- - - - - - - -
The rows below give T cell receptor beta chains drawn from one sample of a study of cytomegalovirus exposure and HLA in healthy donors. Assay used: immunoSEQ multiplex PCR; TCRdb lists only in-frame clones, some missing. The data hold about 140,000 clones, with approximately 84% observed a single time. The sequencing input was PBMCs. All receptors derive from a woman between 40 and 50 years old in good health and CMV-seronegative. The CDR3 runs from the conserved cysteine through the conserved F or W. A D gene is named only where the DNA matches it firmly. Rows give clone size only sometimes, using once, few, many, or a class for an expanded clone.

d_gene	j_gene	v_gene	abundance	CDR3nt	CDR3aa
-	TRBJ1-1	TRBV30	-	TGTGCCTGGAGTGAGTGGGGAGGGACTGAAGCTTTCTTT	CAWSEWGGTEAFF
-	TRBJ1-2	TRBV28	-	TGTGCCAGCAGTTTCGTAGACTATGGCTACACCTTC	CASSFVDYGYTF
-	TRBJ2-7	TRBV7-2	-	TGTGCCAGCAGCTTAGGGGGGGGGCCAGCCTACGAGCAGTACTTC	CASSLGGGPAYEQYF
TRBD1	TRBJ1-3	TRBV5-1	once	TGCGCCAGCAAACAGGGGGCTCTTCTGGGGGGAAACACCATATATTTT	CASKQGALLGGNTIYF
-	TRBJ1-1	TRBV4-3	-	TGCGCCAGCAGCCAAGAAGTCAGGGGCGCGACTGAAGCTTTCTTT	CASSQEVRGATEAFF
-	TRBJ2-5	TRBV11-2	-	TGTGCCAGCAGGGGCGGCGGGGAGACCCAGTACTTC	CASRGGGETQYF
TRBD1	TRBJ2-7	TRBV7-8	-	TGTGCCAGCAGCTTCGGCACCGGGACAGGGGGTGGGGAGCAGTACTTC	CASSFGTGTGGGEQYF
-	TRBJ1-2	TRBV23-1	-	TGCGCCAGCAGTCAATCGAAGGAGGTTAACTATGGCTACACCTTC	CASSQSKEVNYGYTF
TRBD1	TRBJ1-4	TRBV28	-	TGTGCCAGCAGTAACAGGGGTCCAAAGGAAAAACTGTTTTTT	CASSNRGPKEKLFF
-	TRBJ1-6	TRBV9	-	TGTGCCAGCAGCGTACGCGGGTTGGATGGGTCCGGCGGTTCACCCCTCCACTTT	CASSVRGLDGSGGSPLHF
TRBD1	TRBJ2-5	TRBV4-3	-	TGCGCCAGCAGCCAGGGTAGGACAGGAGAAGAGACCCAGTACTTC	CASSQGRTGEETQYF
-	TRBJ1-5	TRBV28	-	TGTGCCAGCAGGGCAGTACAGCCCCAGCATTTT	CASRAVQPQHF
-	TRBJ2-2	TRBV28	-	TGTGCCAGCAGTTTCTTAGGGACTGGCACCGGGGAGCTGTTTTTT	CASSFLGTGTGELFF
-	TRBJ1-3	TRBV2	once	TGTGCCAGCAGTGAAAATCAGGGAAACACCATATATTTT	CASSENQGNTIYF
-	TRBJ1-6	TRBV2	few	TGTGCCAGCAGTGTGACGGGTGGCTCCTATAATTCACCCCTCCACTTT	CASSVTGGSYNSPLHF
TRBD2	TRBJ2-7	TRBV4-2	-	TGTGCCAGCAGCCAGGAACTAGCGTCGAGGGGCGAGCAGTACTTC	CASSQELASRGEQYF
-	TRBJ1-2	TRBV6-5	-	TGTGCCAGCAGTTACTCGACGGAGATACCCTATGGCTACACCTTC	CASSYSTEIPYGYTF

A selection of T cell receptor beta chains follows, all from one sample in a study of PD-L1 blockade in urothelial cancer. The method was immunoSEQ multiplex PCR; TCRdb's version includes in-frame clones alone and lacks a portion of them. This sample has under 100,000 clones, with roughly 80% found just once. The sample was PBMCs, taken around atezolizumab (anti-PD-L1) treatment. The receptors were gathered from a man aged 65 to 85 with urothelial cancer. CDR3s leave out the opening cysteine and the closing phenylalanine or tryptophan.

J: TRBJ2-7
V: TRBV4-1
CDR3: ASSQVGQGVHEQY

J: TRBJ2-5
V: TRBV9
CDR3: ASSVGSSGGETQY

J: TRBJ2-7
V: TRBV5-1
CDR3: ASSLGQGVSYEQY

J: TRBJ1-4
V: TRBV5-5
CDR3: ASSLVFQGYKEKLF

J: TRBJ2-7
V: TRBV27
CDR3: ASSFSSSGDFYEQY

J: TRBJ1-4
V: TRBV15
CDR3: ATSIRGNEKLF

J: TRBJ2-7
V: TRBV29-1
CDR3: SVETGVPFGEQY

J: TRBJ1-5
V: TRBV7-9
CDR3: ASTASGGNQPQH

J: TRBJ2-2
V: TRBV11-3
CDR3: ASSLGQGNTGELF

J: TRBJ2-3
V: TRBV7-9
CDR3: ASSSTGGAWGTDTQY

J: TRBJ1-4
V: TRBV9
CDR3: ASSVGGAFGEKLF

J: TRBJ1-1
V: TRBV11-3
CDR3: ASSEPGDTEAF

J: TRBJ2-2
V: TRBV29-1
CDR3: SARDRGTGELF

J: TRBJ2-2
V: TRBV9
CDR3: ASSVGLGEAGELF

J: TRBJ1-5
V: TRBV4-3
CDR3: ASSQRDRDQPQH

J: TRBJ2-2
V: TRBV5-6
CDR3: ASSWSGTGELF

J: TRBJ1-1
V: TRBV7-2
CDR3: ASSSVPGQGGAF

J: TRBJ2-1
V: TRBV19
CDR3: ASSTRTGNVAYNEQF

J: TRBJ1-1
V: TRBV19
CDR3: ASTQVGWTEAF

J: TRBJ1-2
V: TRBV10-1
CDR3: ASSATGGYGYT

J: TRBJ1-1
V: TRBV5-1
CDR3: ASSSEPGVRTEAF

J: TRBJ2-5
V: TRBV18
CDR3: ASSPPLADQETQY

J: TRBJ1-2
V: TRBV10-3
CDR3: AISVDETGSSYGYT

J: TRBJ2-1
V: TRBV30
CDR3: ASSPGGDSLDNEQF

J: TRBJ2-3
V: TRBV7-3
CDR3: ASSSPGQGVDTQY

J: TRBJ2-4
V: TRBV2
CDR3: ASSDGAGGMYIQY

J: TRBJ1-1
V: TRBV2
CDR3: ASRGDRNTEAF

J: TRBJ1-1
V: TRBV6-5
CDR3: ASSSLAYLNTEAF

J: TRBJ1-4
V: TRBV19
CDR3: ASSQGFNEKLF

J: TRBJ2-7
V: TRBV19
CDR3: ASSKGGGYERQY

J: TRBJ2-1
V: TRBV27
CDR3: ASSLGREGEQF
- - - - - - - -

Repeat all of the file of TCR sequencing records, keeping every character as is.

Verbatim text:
The rows below give T cell receptor beta chains drawn from one sample of a study of cytomegalovirus exposure and HLA in healthy donors. Assay used: immunoSEQ multiplex PCR; TCRdb lists only in-frame clones, some missing. The data hold about 140,000 clones, with approximately 84% observed a single time. The sequencing input was PBMCs. All receptors derive from a woman between 40 and 50 years old in good health and CMV-seronegative. The CDR3 runs from the conserved cysteine through the conserved F or W. A D gene is named only where the DNA matches it firmly. Rows give clone size only sometimes, using once, few, many, or a class for an expanded clone.

d_gene	j_gene	v_gene	abundance	CDR3nt	CDR3aa
-	TRBJ1-1	TRBV30	-	TGTGCCTGGAGTGAGTGGGGAGGGACTGAAGCTTTCTTT	CAWSEWGGTEAFF
-	TRBJ1-2	TRBV28	-	TGTGCCAGCAGTTTCGTAGACTATGGCTACACCTTC	CASSFVDYGYTF
-	TRBJ2-7	TRBV7-2	-	TGTGCCAGCAGCTTAGGGGGGGGGCCAGCCTACGAGCAGTACTTC	CASSLGGGPAYEQYF
TRBD1	TRBJ1-3	TRBV5-1	once	TGCGCCAGCAAACAGGGGGCTCTTCTGGGGGGAAACACCATATATTTT	CASKQGALLGGNTIYF
-	TRBJ1-1	TRBV4-3	-	TGCGCCAGCAGCCAAGAAGTCAGGGGCGCGACTGAAGCTTTCTTT	CASSQEVRGATEAFF
-	TRBJ2-5	TRBV11-2	-	TGTGCCAGCAGGGGCGGCGGGGAGACCCAGTACTTC	CASRGGGETQYF
TRBD1	TRBJ2-7	TRBV7-8	-	TGTGCCAGCAGCTTCGGCACCGGGACAGGGGGTGGGGAGCAGTACTTC	CASSFGTGTGGGEQYF
-	TRBJ1-2	TRBV23-1	-	TGCGCCAGCAGTCAATCGAAGGAGGTTAACTATGGCTACACCTTC	CASSQSKEVNYGYTF
TRBD1	TRBJ1-4	TRBV28	-	TGTGCCAGCAGTAACAGGGGTCCAAAGGAAAAACTGTTTTTT	CASSNRGPKEKLFF
-	TRBJ1-6	TRBV9	-	TGTGCCAGCAGCGTACGCGGGTTGGATGGGTCCGGCGGTTCACCCCTCCACTTT	CASSVRGLDGSGGSPLHF
TRBD1	TRBJ2-5	TRBV4-3	-	TGCGCCAGCAGCCAGGGTAGGACAGGAGAAGAGACCCAGTACTTC	CASSQGRTGEETQYF
-	TRBJ1-5	TRBV28	-	TGTGCCAGCAGGGCAGTACAGCCCCAGCATTTT	CASRAVQPQHF
-	TRBJ2-2	TRBV28	-	TGTGCCAGCAGTTTCTTAGGGACTGGCACCGGGGAGCTGTTTTTT	CASSFLGTGTGELFF
-	TRBJ1-3	TRBV2	once	TGTGCCAGCAGTGAAAATCAGGGAAACACCATATATTTT	CASSENQGNTIYF
-	TRBJ1-6	TRBV2	few	TGTGCCAGCAGTGTGACGGGTGGCTCCTATAATTCACCCCTCCACTTT	CASSVTGGSYNSPLHF
TRBD2	TRBJ2-7	TRBV4-2	-	TGTGCCAGCAGCCAGGAACTAGCGTCGAGGGGCGAGCAGTACTTC	CASSQELASRGEQYF
-	TRBJ1-2	TRBV6-5	-	TGTGCCAGCAGTTACTCGACGGAGATACCCTATGGCTACACCTTC	CASSYSTEIPYGYTF

A selection of T cell receptor beta chains follows, all from one sample in a study of PD-L1 blockade in urothelial cancer. The method was immunoSEQ multiplex PCR; TCRdb's version includes in-frame clones alone and lacks a portion of them. This sample has under 100,000 clones, with roughly 80% found just once. The sample was PBMCs, taken around atezolizumab (anti-PD-L1) treatment. The receptors were gathered from a man aged 65 to 85 with urothelial cancer. CDR3s leave out the opening cysteine and the closing phenylalanine or tryptophan.

J: TRBJ2-7
V: TRBV4-1
CDR3: ASSQVGQGVHEQY

J: TRBJ2-5
V: TRBV9
CDR3: ASSVGSSGGETQY

J: TRBJ2-7
V: TRBV5-1
CDR3: ASSLGQGVSYEQY

J: TRBJ1-4
V: TRBV5-5
CDR3: ASSLVFQGYKEKLF

J: TRBJ2-7
V: TRBV27
CDR3: ASSFSSSGDFYEQY

J: TRBJ1-4
V: TRBV15
CDR3: ATSIRGNEKLF

J: TRBJ2-7
V: TRBV29-1
CDR3: SVETGVPFGEQY

J: TRBJ1-5
V: TRBV7-9
CDR3: ASTASGGNQPQH

J: TRBJ2-2
V: TRBV11-3
CDR3: ASSLGQGNTGELF

J: TRBJ2-3
V: TRBV7-9
CDR3: ASSSTGGAWGTDTQY

J: TRBJ1-4
V: TRBV9
CDR3: ASSVGGAFGEKLF

J: TRBJ1-1
V: TRBV11-3
CDR3: ASSEPGDTEAF

J: TRBJ2-2
V: TRBV29-1
CDR3: SARDRGTGELF

J: TRBJ2-2
V: TRBV9
CDR3: ASSVGLGEAGELF

J: TRBJ1-5
V: TRBV4-3
CDR3: ASSQRDRDQPQH

J: TRBJ2-2
V: TRBV5-6
CDR3: ASSWSGTGELF

J: TRBJ1-1
V: TRBV7-2
CDR3: ASSSVPGQGGAF

J: TRBJ2-1
V: TRBV19
CDR3: ASSTRTGNVAYNEQF

J: TRBJ1-1
V: TRBV19
CDR3: ASTQVGWTEAF

J: TRBJ1-2
V: TRBV10-1
CDR3: ASSATGGYGYT

J: TRBJ1-1
V: TRBV5-1
CDR3: ASSSEPGVRTEAF

J: TRBJ2-5
V: TRBV18
CDR3: ASSPPLADQETQY

J: TRBJ1-2
V: TRBV10-3
CDR3: AISVDETGSSYGYT

J: TRBJ2-1
V: TRBV30
CDR3: ASSPGGDSLDNEQF

J: TRBJ2-3
V: TRBV7-3
CDR3: ASSSPGQGVDTQY

J: TRBJ2-4
V: TRBV2
CDR3: ASSDGAGGMYIQY

J: TRBJ1-1
V: TRBV2
CDR3: ASRGDRNTEAF

J: TRBJ1-1
V: TRBV6-5
CDR3: ASSSLAYLNTEAF

J: TRBJ1-4
V: TRBV19
CDR3: ASSQGFNEKLF

J: TRBJ2-7
V: TRBV19
CDR3: ASSKGGGYERQY

J: TRBJ2-1
V: TRBV27
CDR3: ASSLGREGEQF